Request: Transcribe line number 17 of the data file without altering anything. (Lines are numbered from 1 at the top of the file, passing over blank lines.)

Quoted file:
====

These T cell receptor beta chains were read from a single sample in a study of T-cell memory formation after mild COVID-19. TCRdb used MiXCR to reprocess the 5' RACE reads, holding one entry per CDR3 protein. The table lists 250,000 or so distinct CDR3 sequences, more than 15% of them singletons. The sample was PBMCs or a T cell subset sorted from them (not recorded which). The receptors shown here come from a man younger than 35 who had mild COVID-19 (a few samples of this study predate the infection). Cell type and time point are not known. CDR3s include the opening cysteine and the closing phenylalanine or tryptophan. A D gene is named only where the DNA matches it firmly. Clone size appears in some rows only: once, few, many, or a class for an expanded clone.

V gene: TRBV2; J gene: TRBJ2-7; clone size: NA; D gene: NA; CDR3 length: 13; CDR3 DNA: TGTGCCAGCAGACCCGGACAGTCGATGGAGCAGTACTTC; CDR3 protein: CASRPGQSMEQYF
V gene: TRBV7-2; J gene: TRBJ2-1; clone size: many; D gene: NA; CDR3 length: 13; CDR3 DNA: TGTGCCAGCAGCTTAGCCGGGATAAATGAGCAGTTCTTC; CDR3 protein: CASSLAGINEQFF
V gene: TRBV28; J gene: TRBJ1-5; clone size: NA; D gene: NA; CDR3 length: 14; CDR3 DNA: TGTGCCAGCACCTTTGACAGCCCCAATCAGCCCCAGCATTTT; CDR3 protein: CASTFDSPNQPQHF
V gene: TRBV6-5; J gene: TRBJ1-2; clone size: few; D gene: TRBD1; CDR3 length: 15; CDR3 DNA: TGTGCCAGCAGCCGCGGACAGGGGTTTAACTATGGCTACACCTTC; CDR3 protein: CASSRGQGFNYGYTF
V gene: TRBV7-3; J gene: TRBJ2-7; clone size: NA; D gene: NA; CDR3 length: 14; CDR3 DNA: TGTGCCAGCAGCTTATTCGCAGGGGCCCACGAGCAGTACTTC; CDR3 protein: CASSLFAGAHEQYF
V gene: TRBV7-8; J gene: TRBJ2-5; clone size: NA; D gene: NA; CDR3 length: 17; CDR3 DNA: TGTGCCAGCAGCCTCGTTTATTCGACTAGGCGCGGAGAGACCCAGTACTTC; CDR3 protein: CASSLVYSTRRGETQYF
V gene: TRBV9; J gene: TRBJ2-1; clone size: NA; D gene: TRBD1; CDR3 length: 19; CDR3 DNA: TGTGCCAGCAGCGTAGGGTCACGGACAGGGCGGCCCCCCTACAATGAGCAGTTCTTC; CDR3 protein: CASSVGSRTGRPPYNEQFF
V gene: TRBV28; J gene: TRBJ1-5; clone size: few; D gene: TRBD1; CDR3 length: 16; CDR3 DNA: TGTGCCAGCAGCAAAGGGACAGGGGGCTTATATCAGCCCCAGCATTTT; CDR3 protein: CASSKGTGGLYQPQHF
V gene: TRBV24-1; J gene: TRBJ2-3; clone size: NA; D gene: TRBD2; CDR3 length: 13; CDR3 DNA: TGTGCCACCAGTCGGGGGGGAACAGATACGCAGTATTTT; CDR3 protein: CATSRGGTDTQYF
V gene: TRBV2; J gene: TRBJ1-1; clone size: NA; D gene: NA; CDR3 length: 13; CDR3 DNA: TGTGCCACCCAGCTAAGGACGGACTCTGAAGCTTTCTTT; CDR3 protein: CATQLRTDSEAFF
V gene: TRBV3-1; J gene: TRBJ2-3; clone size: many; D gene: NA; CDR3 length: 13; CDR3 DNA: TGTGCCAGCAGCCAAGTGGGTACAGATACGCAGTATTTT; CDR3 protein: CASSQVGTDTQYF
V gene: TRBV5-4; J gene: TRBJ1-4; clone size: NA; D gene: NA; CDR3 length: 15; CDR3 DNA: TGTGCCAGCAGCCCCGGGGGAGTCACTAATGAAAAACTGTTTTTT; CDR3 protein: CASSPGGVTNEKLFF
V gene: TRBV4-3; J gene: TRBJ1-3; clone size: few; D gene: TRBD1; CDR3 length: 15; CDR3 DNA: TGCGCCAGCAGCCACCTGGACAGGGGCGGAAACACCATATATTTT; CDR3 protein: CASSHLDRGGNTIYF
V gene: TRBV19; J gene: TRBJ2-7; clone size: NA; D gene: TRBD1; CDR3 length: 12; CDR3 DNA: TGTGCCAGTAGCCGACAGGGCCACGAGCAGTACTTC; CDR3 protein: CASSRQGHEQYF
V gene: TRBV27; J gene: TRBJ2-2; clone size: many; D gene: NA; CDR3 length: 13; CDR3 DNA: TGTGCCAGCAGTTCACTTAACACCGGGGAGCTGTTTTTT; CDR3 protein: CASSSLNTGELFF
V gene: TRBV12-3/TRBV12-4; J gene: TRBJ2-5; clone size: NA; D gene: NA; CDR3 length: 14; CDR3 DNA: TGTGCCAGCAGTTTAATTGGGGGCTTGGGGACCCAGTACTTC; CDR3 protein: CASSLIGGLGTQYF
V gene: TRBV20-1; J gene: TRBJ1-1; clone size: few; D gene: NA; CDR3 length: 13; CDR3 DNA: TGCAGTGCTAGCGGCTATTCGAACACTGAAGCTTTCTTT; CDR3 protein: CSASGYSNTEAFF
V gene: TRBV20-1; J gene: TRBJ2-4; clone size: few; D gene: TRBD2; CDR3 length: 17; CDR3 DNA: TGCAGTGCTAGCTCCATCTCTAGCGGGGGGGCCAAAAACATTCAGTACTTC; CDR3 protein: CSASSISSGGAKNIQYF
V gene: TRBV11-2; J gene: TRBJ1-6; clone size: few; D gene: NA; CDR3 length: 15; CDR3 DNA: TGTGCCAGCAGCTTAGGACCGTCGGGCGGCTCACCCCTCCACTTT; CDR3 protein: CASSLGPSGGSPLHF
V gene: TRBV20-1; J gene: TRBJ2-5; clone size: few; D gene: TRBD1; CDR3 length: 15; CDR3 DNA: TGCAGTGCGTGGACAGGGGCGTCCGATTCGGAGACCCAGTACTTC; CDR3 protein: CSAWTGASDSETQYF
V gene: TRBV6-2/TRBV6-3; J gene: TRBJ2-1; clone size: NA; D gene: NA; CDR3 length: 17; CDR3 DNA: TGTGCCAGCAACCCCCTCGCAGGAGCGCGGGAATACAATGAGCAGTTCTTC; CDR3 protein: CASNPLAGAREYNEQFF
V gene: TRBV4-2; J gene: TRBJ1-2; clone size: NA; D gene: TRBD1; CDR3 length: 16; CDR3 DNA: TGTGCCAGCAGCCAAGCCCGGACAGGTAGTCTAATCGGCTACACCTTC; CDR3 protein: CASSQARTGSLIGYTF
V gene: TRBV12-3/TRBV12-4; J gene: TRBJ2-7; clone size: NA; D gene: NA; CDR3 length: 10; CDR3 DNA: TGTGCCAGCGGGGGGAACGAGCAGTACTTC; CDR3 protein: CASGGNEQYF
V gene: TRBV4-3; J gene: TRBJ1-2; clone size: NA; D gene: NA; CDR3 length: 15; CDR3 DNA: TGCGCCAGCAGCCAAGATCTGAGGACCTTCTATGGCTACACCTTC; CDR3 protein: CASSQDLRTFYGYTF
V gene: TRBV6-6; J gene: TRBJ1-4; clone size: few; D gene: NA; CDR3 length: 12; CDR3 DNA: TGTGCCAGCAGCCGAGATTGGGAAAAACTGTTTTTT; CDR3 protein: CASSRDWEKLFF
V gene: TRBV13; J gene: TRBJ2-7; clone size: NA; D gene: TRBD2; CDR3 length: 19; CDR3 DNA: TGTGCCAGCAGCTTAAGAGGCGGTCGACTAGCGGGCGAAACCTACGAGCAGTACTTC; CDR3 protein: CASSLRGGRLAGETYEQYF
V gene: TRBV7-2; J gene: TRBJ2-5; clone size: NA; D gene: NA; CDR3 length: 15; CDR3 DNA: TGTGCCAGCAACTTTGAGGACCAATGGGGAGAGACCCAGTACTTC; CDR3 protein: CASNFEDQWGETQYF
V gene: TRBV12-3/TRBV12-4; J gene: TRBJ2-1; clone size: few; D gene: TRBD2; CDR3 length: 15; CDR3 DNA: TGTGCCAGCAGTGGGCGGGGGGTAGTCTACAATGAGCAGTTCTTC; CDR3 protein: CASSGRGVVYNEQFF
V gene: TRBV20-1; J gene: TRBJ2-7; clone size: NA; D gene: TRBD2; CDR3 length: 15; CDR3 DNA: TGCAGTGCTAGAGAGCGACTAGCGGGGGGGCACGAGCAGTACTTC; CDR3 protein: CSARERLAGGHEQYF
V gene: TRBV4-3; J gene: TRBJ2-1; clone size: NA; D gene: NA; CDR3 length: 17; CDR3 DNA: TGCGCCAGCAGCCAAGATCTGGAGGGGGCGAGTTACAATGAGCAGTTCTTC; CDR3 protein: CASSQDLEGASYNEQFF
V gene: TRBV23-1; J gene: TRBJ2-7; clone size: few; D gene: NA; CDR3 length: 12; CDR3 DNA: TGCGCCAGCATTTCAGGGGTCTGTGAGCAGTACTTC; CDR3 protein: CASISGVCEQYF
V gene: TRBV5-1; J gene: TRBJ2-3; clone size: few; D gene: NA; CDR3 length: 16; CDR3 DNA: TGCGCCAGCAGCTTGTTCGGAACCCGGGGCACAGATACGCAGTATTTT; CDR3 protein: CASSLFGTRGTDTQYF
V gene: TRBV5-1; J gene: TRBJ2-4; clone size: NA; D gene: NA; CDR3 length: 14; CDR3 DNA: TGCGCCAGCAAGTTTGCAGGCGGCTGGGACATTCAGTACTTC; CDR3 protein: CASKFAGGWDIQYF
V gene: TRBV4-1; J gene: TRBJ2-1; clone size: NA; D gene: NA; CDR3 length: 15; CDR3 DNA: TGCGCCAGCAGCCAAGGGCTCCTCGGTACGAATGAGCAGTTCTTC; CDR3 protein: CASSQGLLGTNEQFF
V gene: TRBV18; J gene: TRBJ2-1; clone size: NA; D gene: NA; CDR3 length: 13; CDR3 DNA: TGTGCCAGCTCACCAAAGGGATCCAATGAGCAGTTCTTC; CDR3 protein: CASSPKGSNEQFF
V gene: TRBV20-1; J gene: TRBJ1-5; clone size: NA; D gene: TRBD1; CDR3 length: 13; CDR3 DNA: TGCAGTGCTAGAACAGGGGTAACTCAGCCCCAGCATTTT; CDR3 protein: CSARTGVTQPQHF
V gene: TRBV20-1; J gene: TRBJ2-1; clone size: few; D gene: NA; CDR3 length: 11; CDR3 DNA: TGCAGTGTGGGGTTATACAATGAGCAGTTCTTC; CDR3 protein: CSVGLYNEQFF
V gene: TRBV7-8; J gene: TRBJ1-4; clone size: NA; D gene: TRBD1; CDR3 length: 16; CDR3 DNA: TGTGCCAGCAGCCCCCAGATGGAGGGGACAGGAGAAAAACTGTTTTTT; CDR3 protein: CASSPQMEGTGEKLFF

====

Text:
V gene: TRBV12-3/TRBV12-4; J gene: TRBJ2-5; clone size: NA; D gene: NA; CDR3 length: 14; CDR3 DNA: TGTGCCAGCAGTTTAATTGGGGGCTTGGGGACCCAGTACTTC; CDR3 protein: CASSLIGGLGTQYF